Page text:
Then an icebreaker was shared: Which concepts would you say are crucial to Judaism? Members came up with many different answers: Ol Malchut Shamayaim; ethical monotheism; imitatio dei; we were slaves in the land of Egypt; unity of G-d; anchoring halacha in text through authorities; remembering our history; reward and punishment; land of Israel; justice, equality and acceptance/tolerance; Shabbat; kedoshim tihiyu (“you shall be holy”); love thy neighbour; compassionate righteousness; choosing life. “I did want to say Jewish guilt,” added one member, not exactly joking!
As it turns out, Kadushin considered many of the above, but decided on four as his measure, to seek out in mishnaic literature and explore how they have been transmitted: Torah, the people of Israel, midat hadin (attribute of Justice), and midat harachamim (attribute of Mercy).
A discussion then ensued on whether Jewish tradition indeed evolves in the hands of the people, and the difference between Kadushin’s approach and Solomon Schechter’s concept of “Catholic Israel” (that the people decide what Judaism is), which can be a very dangerous thing, ultimately leading to diluted Judaism, as Rabbi Cardozo noted. The answer given by Shahar was: Kadushin is describing, Schechter was prescribing. Also it was suggested that the system has built-in antibodies to reject foreign substances. Kadushin suggested that ordinary people at the time thought in the same associative, value-concept fashion that characterizes the Talmud (at least the Bavli); and not in the Greek linear style that influences us to this day.
Rabbi Cardozo commented that Alain De Botton, author of the book called Religion for Atheists, also states there are certain value-concepts within religion; with the problem of secular philosophy and atheism being that they lack value systems and therefore need to borrow from various religions, in order to create meaningful life.
A number of other points came up, amongst them, question of passion, simple faith and saying tehillim.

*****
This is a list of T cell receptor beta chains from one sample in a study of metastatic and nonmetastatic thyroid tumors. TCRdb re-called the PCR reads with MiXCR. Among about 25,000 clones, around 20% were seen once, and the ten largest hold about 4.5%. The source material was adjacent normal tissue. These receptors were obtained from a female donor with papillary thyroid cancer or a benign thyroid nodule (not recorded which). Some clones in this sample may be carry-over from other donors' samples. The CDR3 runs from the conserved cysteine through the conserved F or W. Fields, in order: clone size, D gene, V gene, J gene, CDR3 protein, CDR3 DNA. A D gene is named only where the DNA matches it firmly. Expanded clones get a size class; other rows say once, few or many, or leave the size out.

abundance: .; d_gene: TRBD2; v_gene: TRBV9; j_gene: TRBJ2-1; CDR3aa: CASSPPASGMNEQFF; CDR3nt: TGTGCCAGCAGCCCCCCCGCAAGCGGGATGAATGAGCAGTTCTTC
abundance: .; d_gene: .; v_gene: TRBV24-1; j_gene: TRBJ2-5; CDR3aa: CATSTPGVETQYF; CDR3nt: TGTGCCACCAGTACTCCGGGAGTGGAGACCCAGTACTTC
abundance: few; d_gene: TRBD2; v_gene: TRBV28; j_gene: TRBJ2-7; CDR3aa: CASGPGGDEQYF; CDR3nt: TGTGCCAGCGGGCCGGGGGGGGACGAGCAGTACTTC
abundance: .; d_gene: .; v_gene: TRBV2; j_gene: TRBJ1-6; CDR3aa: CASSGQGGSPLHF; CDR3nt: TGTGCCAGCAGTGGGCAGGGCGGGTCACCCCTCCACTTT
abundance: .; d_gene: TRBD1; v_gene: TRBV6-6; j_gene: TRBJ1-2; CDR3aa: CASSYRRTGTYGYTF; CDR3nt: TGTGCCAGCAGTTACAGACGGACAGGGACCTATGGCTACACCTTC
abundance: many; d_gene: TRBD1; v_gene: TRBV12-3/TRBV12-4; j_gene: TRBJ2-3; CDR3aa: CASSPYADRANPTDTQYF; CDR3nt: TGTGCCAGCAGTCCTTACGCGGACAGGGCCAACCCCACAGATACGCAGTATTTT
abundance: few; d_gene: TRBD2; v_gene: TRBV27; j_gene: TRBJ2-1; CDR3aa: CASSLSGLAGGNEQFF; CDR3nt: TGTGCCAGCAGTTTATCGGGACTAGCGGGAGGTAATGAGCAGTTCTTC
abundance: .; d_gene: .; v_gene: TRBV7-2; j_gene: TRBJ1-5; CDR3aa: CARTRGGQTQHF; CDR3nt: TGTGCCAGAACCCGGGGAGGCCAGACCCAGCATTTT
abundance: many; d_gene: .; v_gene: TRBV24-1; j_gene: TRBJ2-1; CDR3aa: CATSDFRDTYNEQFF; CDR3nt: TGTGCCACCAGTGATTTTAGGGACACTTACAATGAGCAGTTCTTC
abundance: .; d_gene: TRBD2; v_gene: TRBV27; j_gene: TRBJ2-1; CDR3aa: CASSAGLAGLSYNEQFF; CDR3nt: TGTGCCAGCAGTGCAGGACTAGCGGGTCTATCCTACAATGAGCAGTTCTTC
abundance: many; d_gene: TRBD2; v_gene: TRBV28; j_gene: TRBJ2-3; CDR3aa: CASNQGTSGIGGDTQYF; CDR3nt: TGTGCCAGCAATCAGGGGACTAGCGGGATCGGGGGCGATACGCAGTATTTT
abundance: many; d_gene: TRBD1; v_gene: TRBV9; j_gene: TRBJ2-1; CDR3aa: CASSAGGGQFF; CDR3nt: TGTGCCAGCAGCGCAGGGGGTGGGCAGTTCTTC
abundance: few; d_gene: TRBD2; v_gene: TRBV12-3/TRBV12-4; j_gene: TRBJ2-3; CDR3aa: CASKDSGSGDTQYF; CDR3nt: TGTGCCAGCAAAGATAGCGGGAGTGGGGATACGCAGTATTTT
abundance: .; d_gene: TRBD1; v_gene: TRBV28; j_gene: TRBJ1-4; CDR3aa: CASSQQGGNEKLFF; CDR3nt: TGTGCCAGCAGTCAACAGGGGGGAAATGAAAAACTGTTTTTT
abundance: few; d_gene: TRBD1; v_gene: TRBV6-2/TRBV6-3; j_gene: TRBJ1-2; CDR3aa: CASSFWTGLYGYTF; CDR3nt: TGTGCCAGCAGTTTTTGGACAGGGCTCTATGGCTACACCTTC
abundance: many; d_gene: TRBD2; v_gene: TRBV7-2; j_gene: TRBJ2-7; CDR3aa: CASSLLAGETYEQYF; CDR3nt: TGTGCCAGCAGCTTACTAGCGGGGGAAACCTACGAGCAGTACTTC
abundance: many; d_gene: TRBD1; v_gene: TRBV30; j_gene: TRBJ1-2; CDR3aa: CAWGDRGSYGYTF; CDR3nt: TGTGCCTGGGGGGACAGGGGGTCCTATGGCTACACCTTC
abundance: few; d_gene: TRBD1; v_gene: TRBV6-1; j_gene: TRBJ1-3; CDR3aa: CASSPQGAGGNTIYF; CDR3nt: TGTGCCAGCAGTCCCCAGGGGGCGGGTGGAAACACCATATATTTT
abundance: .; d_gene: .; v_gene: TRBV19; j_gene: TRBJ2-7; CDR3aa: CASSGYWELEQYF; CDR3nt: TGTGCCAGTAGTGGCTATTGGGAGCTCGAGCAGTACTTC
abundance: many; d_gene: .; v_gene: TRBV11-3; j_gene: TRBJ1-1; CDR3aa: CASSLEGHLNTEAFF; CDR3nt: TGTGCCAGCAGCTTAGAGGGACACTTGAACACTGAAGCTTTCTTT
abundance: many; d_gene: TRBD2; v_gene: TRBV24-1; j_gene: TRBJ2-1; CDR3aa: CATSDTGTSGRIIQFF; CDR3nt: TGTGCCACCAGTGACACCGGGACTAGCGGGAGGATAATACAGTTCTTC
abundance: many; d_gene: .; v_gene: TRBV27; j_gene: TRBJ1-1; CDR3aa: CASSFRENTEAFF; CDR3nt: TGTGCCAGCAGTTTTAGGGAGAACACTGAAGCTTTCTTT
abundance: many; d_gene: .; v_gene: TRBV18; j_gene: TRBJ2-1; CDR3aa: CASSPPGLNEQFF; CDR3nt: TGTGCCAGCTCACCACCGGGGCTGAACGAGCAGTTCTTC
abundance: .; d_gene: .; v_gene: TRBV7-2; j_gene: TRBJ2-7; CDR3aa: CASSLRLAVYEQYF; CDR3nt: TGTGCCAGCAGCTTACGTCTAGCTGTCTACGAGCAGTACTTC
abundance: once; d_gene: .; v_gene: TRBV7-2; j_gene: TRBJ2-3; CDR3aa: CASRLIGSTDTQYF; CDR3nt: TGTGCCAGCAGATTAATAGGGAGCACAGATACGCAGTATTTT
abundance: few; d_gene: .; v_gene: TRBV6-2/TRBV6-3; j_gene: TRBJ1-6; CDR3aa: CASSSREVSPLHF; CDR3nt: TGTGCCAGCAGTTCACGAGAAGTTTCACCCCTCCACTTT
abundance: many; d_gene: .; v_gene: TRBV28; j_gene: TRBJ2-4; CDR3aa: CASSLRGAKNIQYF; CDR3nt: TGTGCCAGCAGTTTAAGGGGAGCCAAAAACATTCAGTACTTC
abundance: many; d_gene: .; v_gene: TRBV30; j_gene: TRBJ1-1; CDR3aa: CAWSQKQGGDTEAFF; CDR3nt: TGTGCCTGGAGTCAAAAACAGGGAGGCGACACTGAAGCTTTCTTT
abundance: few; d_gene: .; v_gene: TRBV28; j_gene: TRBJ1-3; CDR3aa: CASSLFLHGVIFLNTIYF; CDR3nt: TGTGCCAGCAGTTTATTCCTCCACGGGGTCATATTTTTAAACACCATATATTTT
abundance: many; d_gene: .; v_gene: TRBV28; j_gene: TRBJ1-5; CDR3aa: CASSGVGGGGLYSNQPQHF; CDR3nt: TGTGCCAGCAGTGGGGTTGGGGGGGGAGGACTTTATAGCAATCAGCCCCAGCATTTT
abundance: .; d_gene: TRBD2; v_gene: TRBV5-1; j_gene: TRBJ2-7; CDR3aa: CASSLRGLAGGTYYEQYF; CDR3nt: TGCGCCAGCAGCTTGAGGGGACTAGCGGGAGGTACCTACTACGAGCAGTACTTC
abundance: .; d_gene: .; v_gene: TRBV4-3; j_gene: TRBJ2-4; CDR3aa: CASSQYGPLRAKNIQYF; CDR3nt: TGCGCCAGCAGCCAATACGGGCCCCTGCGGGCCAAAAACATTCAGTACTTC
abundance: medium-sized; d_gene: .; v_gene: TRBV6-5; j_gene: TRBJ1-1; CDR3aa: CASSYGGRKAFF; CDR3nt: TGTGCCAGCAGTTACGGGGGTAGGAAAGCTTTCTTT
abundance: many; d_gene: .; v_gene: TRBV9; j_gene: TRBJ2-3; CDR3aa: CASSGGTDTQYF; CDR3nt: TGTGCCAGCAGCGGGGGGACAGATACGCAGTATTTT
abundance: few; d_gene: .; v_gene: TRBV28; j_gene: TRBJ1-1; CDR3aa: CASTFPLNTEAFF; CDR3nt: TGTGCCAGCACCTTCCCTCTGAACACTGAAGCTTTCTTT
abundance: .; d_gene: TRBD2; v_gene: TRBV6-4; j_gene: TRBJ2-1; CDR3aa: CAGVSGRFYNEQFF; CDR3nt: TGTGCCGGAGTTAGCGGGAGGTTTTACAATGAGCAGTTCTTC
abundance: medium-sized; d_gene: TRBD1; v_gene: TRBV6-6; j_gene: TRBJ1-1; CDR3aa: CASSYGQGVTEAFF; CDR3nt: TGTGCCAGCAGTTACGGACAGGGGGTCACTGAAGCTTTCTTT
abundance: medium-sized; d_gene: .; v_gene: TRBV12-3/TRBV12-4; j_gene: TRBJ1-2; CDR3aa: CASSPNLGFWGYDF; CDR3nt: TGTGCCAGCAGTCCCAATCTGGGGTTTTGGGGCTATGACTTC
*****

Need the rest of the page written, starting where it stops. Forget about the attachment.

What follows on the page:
Further Activities in 5774
We had a Bonus Monday, which is a more informal get-together at someone’s home, in which members can present on subjects of interest to them. This particular Bonus Monday was devoted to discussing the recent developments within Modern Orthodoxy and what is called “Open Orthodoxy,” and its ramifications.
As a social activity with content, we also went together to see “Division Avenue,” an award-winning play about a disgruntled young Hassid who is gradually divesting himself of his hassidic identity, amidst tensions between the Satmar community and local non-Jews. Afterwards, we went out for coffee and discussed the play with the director and producer.
The Think Tank also “came out of the closet” this year, in terms of greater exposure to the general public:
I – Two sessions were run at Limmud UK by Think Tank coordinators Yael Unterman and Yael Valier, on the subjects of halacha, competing values and individualism. Of the thousands of sessio ns presented at Limmud, no one was doing quite this kind of work, and it was much appreciated by participants. Our new Think Tank T-shirt bore the logo: Denomination? Underconstructionist!
II- Summaries of the Think Tank sessions were sent out this year to the Cardozo Academy mailing list. From the positive responses received, we understood that there is a desire amongst the wider public to consider the kinds of topics we tend to discuss.
III-Hence, we came up with the following idea:
Open Think Tank Session – March 19, 2014
We held an Open Think Tank session, which took place on Wednesday, March 19th, inviting twenty participants from the public to join us, in our particular method of discussion. The subject chosen was “The Jewish attitude towards non Jews,” presented by member Yael Valier, with responses by Rabbi Cardozo, group discussion, icebreaker and spiritual chavrutah. People raised many interesting points and responded enthusiastically to our work.
The plan is for the Think Tank to have a significant presence on the new David Cardozo Academy website, including blog posts with interactive capabilities so that talkbacks from readers can create fruitful discussions on topics of interest.